Injury Work: How to claim compensation for a workplace injury when your accident happened following your own carelessness
Injury work compensation: find out the effects of your own carelessness on a workplace accident claim – why it is likely you will still win your claim, the risks of reduction in the level of your worker compensation and why you will rarely be seen to have consented to the dangers of injury.
Can you still succeed in a compensation claim against your employer if carelessness on your behalf lead to your injury at work?
In UK law an employer must guard against employees making mistakes, being careless and at times lacking attention.
It is not enough for an employer to say that an employee was warned of a danger and was provided with training – the employer should take all practical steps to eliminate any danger.
For example, a factory workplace has a low pipe at head height on a walkway. Employees are told of the danger and are asked to duck under the pipe every time they walk past. If an employee on one occasion is not paying attention and bangs his head – it is still likely that the employer will be responsible for a claim for compensation.
In this example the employer should have moved the pipe or, if this was too expensive to do, should at least have padded the pipe out in cushioning of bright colours – to make it more visible and reduce the risk of injury.
You can see that a lack of attention or carelessness will not affect your ability to claim compensation from your employer, but it may affect the level of compensation you receive.
When will the level of your compensation claim be reduced in value by your own carelessness?
It may be decided that your carelessness was so bad that your injuries were made worse or would not even have happened had you not been so careless. In such circumstances you can be seen to have “contributed” through your careless act or “negligence” to the severity of your injuries.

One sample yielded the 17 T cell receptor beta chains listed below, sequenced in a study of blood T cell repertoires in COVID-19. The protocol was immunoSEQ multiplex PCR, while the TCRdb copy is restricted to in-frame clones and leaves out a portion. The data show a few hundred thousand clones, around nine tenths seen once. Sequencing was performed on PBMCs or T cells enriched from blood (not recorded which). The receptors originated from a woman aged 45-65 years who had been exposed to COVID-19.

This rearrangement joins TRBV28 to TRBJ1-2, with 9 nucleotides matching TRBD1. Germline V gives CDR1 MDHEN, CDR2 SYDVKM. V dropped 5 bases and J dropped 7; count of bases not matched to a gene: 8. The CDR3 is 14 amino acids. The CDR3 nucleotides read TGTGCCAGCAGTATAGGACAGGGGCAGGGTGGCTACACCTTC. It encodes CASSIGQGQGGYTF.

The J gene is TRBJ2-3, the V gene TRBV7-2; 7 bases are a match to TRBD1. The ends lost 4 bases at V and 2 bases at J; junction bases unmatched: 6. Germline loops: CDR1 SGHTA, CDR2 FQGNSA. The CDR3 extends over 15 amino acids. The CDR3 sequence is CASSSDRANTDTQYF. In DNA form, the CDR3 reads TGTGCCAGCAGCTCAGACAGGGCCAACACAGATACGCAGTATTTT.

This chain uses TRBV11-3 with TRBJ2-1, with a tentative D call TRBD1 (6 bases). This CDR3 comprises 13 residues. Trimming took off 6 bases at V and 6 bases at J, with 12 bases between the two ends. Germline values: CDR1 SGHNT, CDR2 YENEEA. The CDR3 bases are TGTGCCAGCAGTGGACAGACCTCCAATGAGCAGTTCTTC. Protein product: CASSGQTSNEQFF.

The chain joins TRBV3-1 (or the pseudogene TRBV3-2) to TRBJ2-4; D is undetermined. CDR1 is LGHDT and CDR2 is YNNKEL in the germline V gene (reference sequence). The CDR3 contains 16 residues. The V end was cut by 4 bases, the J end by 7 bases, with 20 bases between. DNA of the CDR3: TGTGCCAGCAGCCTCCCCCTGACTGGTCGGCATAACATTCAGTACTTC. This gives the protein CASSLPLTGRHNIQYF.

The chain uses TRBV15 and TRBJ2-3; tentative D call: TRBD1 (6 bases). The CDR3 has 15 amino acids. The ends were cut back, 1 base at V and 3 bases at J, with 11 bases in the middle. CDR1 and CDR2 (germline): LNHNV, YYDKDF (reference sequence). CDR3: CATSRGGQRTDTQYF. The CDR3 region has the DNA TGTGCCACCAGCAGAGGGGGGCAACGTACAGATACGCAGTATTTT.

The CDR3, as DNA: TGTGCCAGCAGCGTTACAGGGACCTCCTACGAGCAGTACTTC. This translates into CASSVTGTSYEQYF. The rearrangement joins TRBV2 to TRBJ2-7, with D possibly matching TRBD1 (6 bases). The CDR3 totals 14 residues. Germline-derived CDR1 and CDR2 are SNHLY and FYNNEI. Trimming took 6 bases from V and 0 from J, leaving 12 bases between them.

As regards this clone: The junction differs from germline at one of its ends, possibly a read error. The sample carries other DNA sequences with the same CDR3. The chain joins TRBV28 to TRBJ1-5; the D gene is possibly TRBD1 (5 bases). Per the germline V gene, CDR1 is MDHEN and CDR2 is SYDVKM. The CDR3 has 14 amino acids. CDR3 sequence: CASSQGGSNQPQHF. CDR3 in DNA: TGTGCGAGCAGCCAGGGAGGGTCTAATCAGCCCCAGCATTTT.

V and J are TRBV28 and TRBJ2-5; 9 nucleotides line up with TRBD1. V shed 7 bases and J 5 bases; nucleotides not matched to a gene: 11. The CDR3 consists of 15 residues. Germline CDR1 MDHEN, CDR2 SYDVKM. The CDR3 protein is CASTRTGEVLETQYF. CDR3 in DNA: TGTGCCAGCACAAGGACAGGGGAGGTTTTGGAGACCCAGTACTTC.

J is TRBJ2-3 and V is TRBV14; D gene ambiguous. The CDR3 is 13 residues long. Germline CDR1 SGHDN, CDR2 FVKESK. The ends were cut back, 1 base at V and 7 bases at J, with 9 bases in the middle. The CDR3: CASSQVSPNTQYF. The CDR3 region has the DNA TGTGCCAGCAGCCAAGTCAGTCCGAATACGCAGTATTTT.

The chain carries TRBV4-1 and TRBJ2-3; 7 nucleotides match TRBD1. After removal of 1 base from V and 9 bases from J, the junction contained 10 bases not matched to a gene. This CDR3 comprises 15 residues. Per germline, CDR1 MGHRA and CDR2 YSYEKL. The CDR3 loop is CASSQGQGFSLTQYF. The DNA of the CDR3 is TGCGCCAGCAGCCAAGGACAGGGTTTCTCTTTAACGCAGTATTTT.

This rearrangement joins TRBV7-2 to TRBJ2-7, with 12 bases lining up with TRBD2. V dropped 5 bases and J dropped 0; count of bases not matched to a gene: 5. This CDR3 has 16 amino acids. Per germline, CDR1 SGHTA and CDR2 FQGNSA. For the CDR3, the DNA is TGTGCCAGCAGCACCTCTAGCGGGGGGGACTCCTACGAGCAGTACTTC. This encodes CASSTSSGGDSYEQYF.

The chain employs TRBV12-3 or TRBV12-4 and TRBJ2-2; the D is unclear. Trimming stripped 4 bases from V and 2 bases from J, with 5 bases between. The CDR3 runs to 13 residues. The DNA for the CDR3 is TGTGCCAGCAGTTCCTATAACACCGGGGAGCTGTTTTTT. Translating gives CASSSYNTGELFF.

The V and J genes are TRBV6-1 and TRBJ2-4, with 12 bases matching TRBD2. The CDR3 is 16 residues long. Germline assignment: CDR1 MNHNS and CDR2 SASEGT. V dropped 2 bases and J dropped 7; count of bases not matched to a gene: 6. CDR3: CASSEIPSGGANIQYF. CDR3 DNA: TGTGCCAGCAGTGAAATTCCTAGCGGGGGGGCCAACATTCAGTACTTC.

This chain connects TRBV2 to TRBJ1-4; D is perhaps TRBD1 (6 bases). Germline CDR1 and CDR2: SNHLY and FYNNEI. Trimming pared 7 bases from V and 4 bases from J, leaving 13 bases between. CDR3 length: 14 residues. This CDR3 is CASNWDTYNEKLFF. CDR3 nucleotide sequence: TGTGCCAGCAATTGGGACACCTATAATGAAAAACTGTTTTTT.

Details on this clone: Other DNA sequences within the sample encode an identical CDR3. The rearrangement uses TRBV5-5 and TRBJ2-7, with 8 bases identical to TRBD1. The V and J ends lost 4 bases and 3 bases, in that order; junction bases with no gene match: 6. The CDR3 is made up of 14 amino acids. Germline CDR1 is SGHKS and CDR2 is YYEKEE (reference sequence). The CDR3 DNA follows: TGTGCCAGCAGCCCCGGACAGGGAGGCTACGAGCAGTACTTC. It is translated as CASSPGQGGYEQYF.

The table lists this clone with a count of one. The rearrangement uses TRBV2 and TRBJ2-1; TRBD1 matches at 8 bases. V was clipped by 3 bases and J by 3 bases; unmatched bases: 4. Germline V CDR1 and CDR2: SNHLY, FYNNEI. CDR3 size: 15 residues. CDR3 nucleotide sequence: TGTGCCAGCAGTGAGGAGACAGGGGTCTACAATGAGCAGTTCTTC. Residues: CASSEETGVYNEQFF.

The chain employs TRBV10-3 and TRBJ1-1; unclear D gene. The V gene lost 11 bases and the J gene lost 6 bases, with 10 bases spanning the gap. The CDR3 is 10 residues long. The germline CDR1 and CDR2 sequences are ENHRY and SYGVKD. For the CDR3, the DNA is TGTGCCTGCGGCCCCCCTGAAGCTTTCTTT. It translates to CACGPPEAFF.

This careless act is known as “contributory negligence” and can cause the level of your compensation to be reduced by a percentage.
Always remember that UK law is designed to protect the employee so even if you have contributed to your injury at work it is likely that any reduction in your compensation will only be small.
When will you have consented to the risks of an injury at work?
This is an important question – if you have consented to the risk of injury at work then your employer will not be responsible for paying your compensation.
Thankfully, the health and safety law protecting employees is so strong that it is very rare you will be found as a matter of law to have truly consented to the risks of an injury at work.
In all my years of practice I have not come across a case when an employee had consented to the risk of injury at work.
It really only applies to deliberate conscious risk taking acts by employees – even then it is only normally applicable to skilled employees who knew exactly what the safety consequences of their act would be.
If an employer attempts to deny you compensation for an injury at work by stating you consented to the risks of your injury – do not be put off making a claim as the chances of this defence being successful is extremely slim.
Injury At Work Summary
You now know why you can still claim when your own careless act lead to your injury at work, why an employer’s argument that you consented to your injury is likely to be unsuccessful and in what circumstances your compensation could be reduced.
I recommend you now:
Click injury work claim to see how to start a an “injury work” claim.